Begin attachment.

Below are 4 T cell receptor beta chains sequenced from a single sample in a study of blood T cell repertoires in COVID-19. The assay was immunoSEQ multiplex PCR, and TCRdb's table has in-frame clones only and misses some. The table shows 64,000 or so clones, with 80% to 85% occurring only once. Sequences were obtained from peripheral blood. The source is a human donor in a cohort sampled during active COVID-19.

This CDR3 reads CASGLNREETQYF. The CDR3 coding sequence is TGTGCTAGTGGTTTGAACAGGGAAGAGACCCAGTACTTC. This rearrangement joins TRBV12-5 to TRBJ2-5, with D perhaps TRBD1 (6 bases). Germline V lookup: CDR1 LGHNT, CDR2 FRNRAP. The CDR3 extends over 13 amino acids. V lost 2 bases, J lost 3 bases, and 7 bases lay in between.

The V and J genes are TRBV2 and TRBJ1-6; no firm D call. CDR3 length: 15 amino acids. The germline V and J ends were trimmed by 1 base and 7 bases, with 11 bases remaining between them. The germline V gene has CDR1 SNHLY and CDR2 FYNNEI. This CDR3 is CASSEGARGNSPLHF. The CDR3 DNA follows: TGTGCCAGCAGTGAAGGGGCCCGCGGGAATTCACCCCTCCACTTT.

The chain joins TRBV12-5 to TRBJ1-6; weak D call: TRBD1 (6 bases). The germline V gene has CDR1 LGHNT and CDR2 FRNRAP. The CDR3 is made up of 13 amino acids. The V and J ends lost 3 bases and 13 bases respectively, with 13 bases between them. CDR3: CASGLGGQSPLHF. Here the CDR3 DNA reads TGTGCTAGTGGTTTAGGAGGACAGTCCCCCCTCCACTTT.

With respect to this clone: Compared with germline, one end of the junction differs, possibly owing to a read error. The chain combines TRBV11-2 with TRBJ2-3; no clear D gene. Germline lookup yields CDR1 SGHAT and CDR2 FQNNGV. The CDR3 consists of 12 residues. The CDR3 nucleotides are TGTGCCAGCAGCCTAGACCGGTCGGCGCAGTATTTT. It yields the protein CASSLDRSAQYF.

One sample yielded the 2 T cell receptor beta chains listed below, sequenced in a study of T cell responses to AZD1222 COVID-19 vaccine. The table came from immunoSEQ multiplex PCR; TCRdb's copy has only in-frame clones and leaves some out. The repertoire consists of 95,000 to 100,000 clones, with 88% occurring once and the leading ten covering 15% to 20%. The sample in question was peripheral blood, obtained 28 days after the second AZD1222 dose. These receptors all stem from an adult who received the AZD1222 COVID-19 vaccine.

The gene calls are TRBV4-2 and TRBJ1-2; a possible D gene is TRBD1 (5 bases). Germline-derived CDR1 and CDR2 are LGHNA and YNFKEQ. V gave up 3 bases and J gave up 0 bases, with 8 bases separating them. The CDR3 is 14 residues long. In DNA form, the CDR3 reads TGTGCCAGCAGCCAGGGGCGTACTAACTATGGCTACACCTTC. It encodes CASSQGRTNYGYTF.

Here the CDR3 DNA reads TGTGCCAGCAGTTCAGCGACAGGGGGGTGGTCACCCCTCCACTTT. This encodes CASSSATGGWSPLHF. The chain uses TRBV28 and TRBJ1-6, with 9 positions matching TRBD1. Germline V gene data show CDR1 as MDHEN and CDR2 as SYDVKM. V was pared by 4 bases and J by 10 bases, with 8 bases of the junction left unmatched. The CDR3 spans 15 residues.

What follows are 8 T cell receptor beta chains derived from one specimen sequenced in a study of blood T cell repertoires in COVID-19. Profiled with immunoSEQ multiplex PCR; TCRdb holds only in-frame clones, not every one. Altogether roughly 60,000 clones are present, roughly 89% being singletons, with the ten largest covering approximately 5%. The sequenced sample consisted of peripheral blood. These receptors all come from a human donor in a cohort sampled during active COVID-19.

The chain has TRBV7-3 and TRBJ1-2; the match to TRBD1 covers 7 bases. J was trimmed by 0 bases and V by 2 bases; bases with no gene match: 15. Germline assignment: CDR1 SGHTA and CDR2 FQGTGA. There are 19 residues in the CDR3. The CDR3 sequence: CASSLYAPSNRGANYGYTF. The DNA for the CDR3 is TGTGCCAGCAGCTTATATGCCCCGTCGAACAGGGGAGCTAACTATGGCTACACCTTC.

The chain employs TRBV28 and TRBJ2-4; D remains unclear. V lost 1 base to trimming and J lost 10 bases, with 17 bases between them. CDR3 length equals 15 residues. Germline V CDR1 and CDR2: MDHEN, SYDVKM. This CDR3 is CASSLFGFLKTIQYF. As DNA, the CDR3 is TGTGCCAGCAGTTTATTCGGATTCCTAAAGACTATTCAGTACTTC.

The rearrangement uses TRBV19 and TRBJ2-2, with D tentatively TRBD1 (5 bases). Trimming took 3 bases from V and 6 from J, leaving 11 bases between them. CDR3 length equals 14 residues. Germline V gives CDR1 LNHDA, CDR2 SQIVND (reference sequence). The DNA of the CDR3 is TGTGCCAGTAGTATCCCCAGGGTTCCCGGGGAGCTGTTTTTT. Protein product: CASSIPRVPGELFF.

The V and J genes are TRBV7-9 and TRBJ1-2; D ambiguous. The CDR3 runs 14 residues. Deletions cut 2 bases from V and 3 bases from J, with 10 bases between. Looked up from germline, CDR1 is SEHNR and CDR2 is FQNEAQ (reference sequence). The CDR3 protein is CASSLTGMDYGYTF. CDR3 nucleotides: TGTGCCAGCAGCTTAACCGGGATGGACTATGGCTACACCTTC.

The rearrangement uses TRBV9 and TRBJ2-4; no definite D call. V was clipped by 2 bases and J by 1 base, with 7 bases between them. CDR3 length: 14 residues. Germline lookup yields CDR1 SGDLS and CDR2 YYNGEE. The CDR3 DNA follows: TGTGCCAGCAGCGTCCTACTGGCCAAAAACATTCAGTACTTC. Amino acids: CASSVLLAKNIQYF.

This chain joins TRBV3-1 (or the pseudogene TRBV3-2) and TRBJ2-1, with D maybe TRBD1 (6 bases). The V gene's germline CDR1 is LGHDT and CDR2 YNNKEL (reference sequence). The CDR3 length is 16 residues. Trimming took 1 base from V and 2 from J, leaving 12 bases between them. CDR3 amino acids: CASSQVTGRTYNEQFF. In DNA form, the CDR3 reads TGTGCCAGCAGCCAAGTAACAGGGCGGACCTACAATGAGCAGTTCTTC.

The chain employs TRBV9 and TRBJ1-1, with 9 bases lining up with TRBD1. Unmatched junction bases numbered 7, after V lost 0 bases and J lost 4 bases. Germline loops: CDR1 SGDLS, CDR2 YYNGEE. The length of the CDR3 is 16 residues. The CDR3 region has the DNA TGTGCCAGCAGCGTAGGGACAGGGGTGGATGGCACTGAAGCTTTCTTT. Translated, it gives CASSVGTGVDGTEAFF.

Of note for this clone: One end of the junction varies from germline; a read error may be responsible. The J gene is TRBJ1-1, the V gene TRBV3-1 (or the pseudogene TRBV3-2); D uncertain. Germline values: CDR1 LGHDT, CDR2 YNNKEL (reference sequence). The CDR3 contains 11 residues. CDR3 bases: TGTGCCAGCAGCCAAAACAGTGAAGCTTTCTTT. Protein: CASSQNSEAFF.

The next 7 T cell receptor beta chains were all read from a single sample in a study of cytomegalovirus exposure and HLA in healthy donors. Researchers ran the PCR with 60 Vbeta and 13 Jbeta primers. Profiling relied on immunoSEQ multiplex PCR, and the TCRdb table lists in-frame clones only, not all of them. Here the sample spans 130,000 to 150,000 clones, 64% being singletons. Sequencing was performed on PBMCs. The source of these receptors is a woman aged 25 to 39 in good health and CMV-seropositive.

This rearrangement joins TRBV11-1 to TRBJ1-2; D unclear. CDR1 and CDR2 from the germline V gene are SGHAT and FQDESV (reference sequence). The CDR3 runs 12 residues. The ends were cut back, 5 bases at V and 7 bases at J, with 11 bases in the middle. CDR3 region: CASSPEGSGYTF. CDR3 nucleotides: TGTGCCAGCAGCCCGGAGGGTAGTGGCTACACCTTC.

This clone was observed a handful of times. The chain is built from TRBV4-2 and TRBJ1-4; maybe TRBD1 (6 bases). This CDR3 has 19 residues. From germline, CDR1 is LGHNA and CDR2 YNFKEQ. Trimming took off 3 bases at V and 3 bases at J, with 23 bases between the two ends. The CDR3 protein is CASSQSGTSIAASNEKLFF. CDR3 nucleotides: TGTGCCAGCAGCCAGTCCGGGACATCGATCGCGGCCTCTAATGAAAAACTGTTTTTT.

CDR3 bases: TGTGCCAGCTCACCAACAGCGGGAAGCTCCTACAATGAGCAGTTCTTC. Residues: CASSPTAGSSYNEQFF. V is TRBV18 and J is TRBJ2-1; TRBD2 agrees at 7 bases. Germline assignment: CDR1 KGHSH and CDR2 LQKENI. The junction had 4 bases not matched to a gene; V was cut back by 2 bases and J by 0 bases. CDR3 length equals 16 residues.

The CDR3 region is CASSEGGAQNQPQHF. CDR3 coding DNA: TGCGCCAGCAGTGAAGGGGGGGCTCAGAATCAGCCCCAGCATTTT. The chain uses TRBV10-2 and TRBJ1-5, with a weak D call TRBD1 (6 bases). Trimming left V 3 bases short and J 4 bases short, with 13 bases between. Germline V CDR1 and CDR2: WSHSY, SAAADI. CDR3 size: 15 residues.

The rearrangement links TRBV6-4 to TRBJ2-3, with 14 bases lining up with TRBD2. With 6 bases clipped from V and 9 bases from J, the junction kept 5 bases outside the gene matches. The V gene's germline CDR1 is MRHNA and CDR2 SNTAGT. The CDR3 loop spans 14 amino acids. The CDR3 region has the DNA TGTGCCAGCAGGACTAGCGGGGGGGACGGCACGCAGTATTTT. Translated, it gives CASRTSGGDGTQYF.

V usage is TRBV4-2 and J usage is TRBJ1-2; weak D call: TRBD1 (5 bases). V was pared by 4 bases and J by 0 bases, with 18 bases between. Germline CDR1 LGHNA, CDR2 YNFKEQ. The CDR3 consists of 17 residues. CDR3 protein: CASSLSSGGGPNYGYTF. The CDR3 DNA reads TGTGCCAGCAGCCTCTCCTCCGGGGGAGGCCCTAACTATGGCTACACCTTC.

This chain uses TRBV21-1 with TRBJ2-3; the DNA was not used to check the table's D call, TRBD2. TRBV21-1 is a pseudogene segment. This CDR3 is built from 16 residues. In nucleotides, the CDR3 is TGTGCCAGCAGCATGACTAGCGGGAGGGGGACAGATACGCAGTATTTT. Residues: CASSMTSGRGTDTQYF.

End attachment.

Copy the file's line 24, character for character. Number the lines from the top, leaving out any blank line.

V usage is TRBV4-2 and J usage is TRBJ1-2; weak D call: TRBD1 (5 bases). V was pared by 4 bases and J by 0 bases, with 18 bases between. Germline CDR1 LGHNA, CDR2 YNFKEQ. The CDR3 consists of 17 residues. CDR3 protein: CASSLSSGGGPNYGYTF. The CDR3 DNA reads TGTGCCAGCAGCCTCTCCTCCGGGGGAGGCCCTAACTATGGCTACACCTTC.